The absurdity of bureaucracy offers a humorous ethnographic account of policy implementation set in contemporary Danish bureaucracy. Taking the reader deep into the hallways of governmental administration and municipal caseworkers' offices, the book sets out to explore what characterizes policy implementation as a mode of human agency. Using the notions of absurdity and sense-making as lenses through which to explore the dynamic relationship between a policy and its effects, the book reclaims 'implementation studies' for the qualitative sciences and emphasizes the existential dilemma that any policymaker and implementer must confront. Following step-by-step the planning and implementation of the randomized controlled trial, Active - Back Sooner, the book sets out to show that 'going wrong' is not a question of implementation failure but is in fact the only way in which implementation may happen. -- .
Nina Holm Vohnsen is Associate Professor of Anthropology at Aarhus University -- .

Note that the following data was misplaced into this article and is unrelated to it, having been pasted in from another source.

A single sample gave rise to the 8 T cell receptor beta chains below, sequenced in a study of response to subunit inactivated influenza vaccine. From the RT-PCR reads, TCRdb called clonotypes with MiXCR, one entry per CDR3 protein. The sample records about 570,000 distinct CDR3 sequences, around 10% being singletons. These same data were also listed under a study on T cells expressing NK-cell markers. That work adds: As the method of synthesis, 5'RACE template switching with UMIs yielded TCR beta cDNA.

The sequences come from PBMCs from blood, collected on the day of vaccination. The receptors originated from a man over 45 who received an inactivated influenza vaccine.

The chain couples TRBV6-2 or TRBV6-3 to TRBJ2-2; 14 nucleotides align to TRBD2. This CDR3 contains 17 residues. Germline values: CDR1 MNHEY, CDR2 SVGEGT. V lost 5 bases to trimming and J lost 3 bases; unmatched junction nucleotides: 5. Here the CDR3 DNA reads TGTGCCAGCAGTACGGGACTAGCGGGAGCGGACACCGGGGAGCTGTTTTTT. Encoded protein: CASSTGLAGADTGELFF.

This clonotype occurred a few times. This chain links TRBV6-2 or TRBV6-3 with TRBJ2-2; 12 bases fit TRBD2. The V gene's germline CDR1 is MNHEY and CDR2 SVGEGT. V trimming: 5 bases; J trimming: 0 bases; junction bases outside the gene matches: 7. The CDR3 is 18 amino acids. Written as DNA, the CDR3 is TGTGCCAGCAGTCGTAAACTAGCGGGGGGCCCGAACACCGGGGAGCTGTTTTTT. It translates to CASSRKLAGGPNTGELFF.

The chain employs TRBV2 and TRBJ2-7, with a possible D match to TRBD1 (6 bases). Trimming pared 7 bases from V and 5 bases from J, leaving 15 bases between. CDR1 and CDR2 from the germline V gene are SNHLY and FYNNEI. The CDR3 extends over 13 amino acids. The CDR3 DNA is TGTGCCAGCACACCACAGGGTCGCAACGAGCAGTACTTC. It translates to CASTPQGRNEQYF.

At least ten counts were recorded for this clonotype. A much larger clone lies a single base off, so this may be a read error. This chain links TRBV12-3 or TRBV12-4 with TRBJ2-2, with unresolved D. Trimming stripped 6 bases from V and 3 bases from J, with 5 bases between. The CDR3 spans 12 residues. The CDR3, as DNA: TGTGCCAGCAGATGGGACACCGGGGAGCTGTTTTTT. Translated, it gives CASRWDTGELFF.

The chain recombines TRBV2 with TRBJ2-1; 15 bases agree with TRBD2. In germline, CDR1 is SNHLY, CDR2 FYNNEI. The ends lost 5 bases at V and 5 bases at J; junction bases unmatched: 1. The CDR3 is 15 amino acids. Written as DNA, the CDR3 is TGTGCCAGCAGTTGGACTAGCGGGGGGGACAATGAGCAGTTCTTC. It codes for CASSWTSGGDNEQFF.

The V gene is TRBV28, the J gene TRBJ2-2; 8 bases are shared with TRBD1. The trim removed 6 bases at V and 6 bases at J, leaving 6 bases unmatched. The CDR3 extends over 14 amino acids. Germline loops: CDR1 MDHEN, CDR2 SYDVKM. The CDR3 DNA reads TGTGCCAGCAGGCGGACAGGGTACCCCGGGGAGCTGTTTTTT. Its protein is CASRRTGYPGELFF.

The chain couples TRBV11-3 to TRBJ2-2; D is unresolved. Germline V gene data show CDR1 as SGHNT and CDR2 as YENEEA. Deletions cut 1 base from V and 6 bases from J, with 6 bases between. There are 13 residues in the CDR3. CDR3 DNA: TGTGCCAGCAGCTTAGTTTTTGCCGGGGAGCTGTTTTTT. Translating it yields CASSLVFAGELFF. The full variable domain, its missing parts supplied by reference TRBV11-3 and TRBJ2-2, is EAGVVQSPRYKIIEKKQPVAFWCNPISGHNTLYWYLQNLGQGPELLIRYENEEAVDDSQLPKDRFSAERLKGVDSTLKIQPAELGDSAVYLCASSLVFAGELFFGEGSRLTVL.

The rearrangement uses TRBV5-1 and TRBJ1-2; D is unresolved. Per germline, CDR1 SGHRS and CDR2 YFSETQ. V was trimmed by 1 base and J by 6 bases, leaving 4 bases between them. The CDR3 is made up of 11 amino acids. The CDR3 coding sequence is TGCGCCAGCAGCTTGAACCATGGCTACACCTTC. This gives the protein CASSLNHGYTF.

Series editor's preface Acknowledgements Reading guide Central people, documents, and organizations Prologue: Labor days Introduction: the absurdity of bureaucracy 1 Anticipations Portrait 1: "making a difference" Portrait 2: the perfect plan Analysis: a container of discrete agendas 2 Mutations Portrait 3: the trial mutates Portrait 4: satisfying needs Analysis: vectors of concern 3 Multiplications Portrait 5: the purpose multiplies Portrait 6: the productivity of controversy Analysis: absurdity is a perspective that appreciates the sum-total 4 The quest for meaning Portrait 7: "bending" the rules and agreements Portrait 8: the end of meaning Analysis: they rebel, they do not resist 5 How implementation works Epilogue: bureaucracy-choose your own adventure Appendix: data, position, method -- .